Why the Senate Parliamentarian made the right call on the minimum wage

The Senate Parliamentarian has ruled that a minimum wage increase cannot be part of the Budget Reconciliation process Democrats are using to pass President Biden's $1.9 trillion coronavirus relief package with a simple majority vote.

Senate rules usually require 60 votes to overcome minority opposition to move a bill to a vote, but once every budget, items that follow 'reconciliation' instructions for that budget and are direct spending or revenue matters can pass with a simple majority vote in one package. Under the Congressional Budget Act, the law governing budget reconciliation, provision of a piece of legislation must meet a three-part test to qualify for a simple majority vote:
  1. The provision must not increase spending or reduce revenue outside of the 10-year budget window.
  2. The provision must have a substantial impact on the revenue, outlays, or both, within the 10-year window.
  3. The impact that a provision has on the revenue or outlay cannot be merely incidental to non-budgetary changes made by the provision.
A provision that does not meet all three tests can still be part of a reconciliation package, but that provision must garner 60 votes to be included, basically defeating the purpose of using reconciliation to pass something in the first place. This is known as the Byrd rule.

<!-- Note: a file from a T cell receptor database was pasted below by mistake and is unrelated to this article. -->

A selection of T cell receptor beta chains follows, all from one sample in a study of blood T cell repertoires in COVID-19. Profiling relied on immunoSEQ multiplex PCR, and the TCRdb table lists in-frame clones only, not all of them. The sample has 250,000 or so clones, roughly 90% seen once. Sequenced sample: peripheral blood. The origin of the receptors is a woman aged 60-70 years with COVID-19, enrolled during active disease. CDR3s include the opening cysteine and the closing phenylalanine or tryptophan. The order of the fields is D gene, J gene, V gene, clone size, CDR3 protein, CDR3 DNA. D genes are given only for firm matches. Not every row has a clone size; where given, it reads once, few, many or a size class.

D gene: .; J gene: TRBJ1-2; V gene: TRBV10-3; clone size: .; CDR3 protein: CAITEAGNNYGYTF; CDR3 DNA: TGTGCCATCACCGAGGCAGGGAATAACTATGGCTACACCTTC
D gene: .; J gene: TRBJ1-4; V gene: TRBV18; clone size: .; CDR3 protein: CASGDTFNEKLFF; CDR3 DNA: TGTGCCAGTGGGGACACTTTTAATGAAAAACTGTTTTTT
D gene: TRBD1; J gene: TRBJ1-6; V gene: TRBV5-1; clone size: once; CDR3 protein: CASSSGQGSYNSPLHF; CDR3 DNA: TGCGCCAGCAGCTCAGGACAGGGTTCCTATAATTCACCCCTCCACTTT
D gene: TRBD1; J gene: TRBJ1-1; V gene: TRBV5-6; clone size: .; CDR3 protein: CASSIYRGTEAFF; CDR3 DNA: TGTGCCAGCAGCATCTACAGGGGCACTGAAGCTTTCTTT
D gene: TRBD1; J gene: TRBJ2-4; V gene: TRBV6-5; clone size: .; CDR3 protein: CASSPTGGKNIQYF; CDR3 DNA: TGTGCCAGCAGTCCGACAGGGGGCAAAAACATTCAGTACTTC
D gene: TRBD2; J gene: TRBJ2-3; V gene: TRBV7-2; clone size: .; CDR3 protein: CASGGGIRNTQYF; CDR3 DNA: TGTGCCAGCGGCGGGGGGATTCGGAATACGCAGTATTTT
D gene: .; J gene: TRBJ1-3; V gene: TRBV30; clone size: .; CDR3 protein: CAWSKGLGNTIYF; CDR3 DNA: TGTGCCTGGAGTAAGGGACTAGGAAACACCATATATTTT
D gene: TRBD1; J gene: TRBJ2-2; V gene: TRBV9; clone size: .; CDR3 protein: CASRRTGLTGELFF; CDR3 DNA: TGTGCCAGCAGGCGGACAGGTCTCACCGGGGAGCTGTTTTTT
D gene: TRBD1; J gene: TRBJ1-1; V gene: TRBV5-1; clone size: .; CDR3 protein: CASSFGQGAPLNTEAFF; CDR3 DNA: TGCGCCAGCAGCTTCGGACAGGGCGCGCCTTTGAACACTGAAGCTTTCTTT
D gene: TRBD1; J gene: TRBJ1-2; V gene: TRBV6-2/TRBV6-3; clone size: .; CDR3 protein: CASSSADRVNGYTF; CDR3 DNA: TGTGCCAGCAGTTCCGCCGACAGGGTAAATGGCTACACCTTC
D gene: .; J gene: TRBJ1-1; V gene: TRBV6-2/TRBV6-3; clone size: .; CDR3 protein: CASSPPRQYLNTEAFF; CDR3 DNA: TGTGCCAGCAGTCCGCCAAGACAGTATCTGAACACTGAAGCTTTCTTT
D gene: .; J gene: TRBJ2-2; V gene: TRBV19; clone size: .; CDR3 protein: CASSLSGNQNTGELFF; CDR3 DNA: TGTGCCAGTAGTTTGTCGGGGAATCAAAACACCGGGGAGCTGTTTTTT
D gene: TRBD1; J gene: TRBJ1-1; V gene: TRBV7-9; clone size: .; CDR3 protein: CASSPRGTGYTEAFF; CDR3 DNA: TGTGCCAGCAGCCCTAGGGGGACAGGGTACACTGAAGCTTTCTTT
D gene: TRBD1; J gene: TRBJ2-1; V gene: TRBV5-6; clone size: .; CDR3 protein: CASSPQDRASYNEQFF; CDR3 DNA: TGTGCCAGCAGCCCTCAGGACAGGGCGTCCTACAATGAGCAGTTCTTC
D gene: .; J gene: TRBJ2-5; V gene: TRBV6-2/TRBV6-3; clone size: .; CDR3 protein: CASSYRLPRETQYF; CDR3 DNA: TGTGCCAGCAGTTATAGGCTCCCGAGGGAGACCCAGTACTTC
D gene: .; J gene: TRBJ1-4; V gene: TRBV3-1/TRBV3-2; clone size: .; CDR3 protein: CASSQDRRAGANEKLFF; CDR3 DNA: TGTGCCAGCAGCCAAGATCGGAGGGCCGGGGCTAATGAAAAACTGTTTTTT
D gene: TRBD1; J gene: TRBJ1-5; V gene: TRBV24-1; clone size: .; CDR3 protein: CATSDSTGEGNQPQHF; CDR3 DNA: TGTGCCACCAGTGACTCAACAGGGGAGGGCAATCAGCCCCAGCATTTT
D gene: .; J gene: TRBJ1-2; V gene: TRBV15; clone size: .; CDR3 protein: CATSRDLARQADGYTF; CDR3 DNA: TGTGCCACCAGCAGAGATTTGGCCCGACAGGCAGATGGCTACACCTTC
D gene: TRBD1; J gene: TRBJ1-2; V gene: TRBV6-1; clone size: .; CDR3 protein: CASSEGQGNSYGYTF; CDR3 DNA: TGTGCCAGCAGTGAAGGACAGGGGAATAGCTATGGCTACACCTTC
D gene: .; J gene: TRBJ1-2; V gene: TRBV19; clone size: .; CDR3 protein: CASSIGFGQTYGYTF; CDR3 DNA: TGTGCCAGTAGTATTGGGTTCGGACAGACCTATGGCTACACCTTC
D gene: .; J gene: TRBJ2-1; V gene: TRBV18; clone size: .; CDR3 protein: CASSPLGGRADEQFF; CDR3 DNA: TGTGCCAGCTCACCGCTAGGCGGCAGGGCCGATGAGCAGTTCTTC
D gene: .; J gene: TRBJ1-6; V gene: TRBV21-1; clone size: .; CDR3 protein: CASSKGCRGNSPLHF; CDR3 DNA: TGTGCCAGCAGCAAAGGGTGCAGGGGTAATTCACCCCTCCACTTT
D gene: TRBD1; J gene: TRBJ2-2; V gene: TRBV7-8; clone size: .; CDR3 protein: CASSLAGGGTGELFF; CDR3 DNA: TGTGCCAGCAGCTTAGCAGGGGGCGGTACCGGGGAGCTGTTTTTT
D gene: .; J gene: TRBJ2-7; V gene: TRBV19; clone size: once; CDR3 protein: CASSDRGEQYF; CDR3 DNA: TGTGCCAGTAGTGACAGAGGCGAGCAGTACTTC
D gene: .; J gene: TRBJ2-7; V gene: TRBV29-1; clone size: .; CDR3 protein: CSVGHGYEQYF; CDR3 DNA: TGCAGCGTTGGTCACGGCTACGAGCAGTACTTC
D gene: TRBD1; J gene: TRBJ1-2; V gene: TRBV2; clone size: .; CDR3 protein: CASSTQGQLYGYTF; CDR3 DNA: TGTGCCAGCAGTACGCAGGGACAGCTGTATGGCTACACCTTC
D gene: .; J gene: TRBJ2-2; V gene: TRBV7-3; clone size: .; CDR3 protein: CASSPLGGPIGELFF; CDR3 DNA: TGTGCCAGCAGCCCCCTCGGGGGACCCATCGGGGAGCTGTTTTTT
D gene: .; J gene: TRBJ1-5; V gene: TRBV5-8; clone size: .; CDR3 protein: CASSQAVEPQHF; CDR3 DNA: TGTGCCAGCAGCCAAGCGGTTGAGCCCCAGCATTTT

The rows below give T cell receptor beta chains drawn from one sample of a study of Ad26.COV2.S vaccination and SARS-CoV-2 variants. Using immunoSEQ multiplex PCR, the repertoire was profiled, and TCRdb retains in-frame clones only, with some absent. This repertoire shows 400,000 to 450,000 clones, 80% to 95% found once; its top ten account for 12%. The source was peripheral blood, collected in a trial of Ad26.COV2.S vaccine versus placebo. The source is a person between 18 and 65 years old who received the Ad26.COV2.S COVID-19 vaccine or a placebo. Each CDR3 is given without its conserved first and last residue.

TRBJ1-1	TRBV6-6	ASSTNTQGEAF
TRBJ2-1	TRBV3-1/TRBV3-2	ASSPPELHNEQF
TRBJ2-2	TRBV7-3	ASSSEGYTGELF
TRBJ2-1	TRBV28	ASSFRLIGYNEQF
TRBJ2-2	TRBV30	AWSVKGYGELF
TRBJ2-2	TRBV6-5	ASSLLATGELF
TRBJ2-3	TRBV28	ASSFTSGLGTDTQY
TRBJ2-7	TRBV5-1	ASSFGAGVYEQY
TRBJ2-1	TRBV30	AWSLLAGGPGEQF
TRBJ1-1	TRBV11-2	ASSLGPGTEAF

It is the last test - that a provision's budgetary changes not be "merely incidental" to its non-budgetary policy provisions - that causes the most confusion, and I am sorry to say, some of that confusion is intentionally sown by ideologues who have no interest in either understanding the rules properly or explaining the rules to their followers.

Clearly, all direct tax and spending changes Congress makes - as long as they limit to the 10-year budget window - are prima facie qualified under that last rule of reconciliation. It's everything else that legislators try to include that spur debate.

For the last month or so, Senate Budget Committee Chairman Bernie Sanders and others have argued that a minimum wage increase should qualify under the reconciliation rules because it clearly has an impact on the revenue and spending of the government - higher wages mean more tax revenue and less use of direct assistance programs for the poor. They have further argued that the changes the minimum wage increase (to $15 an hour) makes to the federal budget is too substantial to be considered "merely incidental."

This is where they are wrong.

Sanders and his allies have run with the understanding that 'incidental' is simply another word for 'unimportant' or 'minor' that the changes in federal revenue and outlays resulting from an increase in the minimum wage are important - or at least, whether such changes are important is simply a matter of opinion - and therefore, the parliamentarian is duty-bound to rule it admissible under the reconciliation rules.